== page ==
Stowe art enthusiasts have gotten used to seeing quirky, offbeat and eye-catching art pieces popping up around town this time of year as part of Helen Day Art Center’s annual “Exposed.” exhibit, now in its 28th year.

Past exhibits have included a massive “paper” airplane, precisely crafted from bright, shining metal, a ring of stone human figures, and a monolithic head with two faces that kept watch over Stowe village last summer.

In some years, the “Exposed.” exhibit has featured more than 20 artists, but this year, thanks to construction in Stowe village to rebuild about 15,000 feet of the town’s sidewalks and bury the utility lines in the village, the exhibit is small, including just two — large — pieces.

“We had a discussion about what to do in the case of this year, because it’s such a unique year for ‘Exposed.’ in the limitations of where we can be physically,” said Rachel Moore, executive director of Helen Day Art Center and the curator of “Exposed.”

“We decided it would be best to have it more concentrated and impactful right on the front lawn of the art center, instead of trying to do a satellite exhibition up the Mountain Road someplace,” Moore said.

Both sculptures will be on display on the lawn in front of the Helen Day Art Center/Stowe Free Library through Halloween.

David Stromeyer’s “Banded Rock,” an orblike structure crafted in yellow steel, was installed on the lawn a few weeks ago; Tom Fruin’s “Maxikiosco,” a Plexiglas house that resembles a colorful game of Tetris, will be installed Friday.

“Because of the bright colors, the shape, the architecture of (Fruin’s) work, I felt like having something that was equally as bold but in a singular, chromatic way” would pair well with it, Moore said. “It would be really nice to have David Stromeyer paired with that. I know his work, I know this yellow piece was the perfect one to have paired because of the way that it both contrasts and compliments” “Maxikiosco,” Moore said.

“Maxikiosco” is an interactive exhibit. Moore said a step will be installed on the Helen Day Art Center front lawn to make it easier for people to go inside the structure, and people who text questions to a number inside will receive answers “from” the work.

LED lights on the inside provide a show, she said.

“It’s really fun and interactive. I think kids and adults will really enjoy that piece of it. It will look beautiful at night. It just is such a stunning piece on its own, the way the light from the sun will pass through it,” Moore said.

This year’s “Exposed.” exhibit opens this Saturday, June 20, at 4 p.m. at Helen Day Art Center.

Fruin’s piece was originally crafted in 2011, and has been exhibited in New York City, where Fruin is based; Stromeyer’s dates to 2005.

Stromeyer’s steel sculptures have been exhibited in Kansas, New York, Maryland, North Carolina and Tennessee.

Stromeyer works his steel cold, and continues to work with metal at Cold Hollow Iron Works, his 200-acre sculpture park and studio space in Enosburg Falls.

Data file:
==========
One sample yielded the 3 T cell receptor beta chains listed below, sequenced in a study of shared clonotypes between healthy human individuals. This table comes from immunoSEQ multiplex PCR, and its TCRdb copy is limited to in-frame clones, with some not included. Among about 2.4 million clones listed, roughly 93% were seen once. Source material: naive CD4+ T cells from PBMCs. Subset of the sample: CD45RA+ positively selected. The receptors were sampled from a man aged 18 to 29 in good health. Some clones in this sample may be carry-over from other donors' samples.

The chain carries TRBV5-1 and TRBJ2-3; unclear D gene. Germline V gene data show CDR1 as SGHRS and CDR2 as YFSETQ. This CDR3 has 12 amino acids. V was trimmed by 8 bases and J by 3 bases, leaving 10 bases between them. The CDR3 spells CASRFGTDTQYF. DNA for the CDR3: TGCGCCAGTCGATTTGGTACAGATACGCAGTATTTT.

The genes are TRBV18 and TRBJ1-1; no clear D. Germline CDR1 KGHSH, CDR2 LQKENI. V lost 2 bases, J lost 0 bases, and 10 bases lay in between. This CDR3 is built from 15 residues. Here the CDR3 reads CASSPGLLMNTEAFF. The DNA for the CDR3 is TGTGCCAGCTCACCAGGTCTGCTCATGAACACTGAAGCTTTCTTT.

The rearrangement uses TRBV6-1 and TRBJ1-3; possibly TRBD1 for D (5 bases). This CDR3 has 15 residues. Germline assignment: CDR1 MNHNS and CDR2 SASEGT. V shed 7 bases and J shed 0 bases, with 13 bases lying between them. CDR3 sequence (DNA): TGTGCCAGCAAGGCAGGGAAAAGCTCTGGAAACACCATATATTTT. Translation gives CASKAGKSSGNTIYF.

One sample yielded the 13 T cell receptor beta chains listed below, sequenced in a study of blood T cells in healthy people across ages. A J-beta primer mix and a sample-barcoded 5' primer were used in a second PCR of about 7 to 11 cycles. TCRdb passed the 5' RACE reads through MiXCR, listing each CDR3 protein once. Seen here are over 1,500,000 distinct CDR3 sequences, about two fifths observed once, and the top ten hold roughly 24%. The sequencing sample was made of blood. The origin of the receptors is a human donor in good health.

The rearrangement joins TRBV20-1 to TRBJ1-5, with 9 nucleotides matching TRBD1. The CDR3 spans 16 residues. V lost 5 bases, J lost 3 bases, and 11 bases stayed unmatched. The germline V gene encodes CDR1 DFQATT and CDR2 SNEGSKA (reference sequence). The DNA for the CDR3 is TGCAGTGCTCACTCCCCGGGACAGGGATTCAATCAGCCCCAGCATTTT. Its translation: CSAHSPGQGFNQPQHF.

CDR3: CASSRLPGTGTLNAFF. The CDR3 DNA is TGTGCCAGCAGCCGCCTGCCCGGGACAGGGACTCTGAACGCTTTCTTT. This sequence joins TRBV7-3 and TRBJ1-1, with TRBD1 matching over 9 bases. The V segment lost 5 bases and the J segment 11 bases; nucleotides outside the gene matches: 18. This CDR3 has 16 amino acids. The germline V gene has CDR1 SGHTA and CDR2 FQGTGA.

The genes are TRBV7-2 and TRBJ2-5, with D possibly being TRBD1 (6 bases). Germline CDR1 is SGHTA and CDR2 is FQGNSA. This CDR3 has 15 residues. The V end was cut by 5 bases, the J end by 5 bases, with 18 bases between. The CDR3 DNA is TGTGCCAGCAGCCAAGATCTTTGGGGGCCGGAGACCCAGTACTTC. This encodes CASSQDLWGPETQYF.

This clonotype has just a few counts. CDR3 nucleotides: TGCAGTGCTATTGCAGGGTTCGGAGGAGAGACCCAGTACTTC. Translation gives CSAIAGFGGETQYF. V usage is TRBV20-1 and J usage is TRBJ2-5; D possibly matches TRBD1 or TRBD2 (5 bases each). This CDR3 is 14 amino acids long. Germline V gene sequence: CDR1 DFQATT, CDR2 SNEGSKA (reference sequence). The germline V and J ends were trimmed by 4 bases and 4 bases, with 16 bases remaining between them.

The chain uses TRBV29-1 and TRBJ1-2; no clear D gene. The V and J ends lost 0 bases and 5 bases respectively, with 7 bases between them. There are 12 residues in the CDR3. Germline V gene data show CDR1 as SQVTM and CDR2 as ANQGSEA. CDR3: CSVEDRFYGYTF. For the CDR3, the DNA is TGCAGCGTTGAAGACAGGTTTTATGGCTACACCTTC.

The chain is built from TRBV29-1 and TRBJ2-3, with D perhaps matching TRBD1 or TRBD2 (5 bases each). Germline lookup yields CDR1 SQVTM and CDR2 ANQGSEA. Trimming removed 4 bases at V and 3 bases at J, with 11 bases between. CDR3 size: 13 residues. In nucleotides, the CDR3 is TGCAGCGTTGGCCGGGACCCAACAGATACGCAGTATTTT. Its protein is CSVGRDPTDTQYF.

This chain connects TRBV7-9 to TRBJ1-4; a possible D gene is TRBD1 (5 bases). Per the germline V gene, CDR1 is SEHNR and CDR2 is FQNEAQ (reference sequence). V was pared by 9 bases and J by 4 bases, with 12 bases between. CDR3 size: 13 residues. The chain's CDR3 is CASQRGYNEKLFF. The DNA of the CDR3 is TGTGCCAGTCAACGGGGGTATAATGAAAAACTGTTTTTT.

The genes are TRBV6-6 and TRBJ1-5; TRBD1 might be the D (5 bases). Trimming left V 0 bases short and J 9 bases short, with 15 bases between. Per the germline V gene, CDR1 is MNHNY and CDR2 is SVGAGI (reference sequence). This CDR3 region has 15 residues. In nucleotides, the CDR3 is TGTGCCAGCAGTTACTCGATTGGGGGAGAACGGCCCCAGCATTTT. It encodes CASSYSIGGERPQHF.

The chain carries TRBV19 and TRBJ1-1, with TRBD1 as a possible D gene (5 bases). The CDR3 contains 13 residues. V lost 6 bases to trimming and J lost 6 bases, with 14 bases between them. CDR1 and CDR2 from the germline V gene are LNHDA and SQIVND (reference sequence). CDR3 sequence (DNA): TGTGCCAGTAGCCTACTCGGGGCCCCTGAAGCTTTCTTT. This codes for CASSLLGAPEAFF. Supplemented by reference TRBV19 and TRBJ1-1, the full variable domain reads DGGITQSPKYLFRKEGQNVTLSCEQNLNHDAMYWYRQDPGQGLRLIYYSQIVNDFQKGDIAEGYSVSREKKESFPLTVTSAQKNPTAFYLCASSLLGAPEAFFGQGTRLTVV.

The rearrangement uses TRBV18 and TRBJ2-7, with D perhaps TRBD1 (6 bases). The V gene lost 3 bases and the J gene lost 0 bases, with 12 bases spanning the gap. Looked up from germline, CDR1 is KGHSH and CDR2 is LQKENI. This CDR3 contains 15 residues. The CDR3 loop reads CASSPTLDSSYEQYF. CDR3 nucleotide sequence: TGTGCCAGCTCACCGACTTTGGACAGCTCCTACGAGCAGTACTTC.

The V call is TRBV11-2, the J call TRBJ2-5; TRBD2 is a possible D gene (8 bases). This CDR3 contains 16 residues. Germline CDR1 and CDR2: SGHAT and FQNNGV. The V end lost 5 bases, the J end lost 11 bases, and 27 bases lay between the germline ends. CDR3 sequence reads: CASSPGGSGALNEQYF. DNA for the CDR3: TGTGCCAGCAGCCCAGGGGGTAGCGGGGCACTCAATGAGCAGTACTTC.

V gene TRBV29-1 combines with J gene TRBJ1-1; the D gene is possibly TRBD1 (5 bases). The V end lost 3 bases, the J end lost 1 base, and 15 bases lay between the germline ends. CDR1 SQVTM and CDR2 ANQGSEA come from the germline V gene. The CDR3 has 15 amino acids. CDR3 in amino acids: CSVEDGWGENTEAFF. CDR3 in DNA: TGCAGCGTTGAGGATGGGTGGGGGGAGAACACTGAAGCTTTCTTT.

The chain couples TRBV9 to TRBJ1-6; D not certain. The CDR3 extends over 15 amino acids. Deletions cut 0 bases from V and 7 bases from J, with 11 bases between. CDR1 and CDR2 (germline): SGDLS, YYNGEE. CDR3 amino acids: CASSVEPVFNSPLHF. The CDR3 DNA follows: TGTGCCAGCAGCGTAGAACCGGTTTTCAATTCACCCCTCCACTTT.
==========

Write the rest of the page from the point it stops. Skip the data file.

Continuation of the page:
Inside, more art

Helen Day Art Center is also exhibiting three separate shows through Aug. 24.

Suzy Spence, a New York- and Montpelier-based artist who painter who depicts fox hunting as a metaphor for contemporary power struggles, has paintings on display at Helen Day Art Center.

Her exhibit included a talk last week with Green Mountain Hounds’ Master of Foxhunting Christa Kemp about historical fox hunting and how it showcases power struggles in Spence’s work.

• Moore curated a second exhibit by Vermont artist Dusty Boynton, who creates whimsical, childlike pieces and is showing her reliefs this summer.

Moore says Boynton’s reliefs have never been exhibited before.

“It’s mono-prints that are cut out and then reconstructed and put on thicker wood panels, and those panels are then cut out,” she said.

“The work is very complicated, intellectually and emotionally. It has very many emotional layers to it but appears to be very carefree and childlike, and a lot of her work is on canvas, on linen and framed paper. This is a really different exhibition,” she said.

Boynton will also be selling smaller drawings in support of the Helen Day Art Center.

• “Composing Form,” a group ceramics exhibition, takes over the east gallery.

“It’s really a broad sampling of contemporary ceramic work, ranging from abstract to figurative,” Moore said. Artists hail from Estonia, China, Vermont and Puerto Rico, among other places in the U.S.

A panel discussion will be held Friday, Aug. 2, 5:30 to 6:30 p.m. with Boynton, Spence, and writer, art historian and “On the Hunt” curator Amy Rahn. The exhibits are on display until Aug. 24.

Moore noted these exhibits are the first adult art shows the Helen Day Art Center has hosted at home base since a flood Dec. 10, 2018 damaged the building and forced the gallery into a satellite location.

“This is a really challenging year for us,” she said. “We really rely on individuals to support our programming so that it can be free and accessible to everyone.

“Even though we don’t have the same number of sculptures, the expense is still the same, and we’re really fortunate to still have sponsors that really believe and understand and enable us to continue to present this exhibition to the public with the opening festival that’s also all free.”

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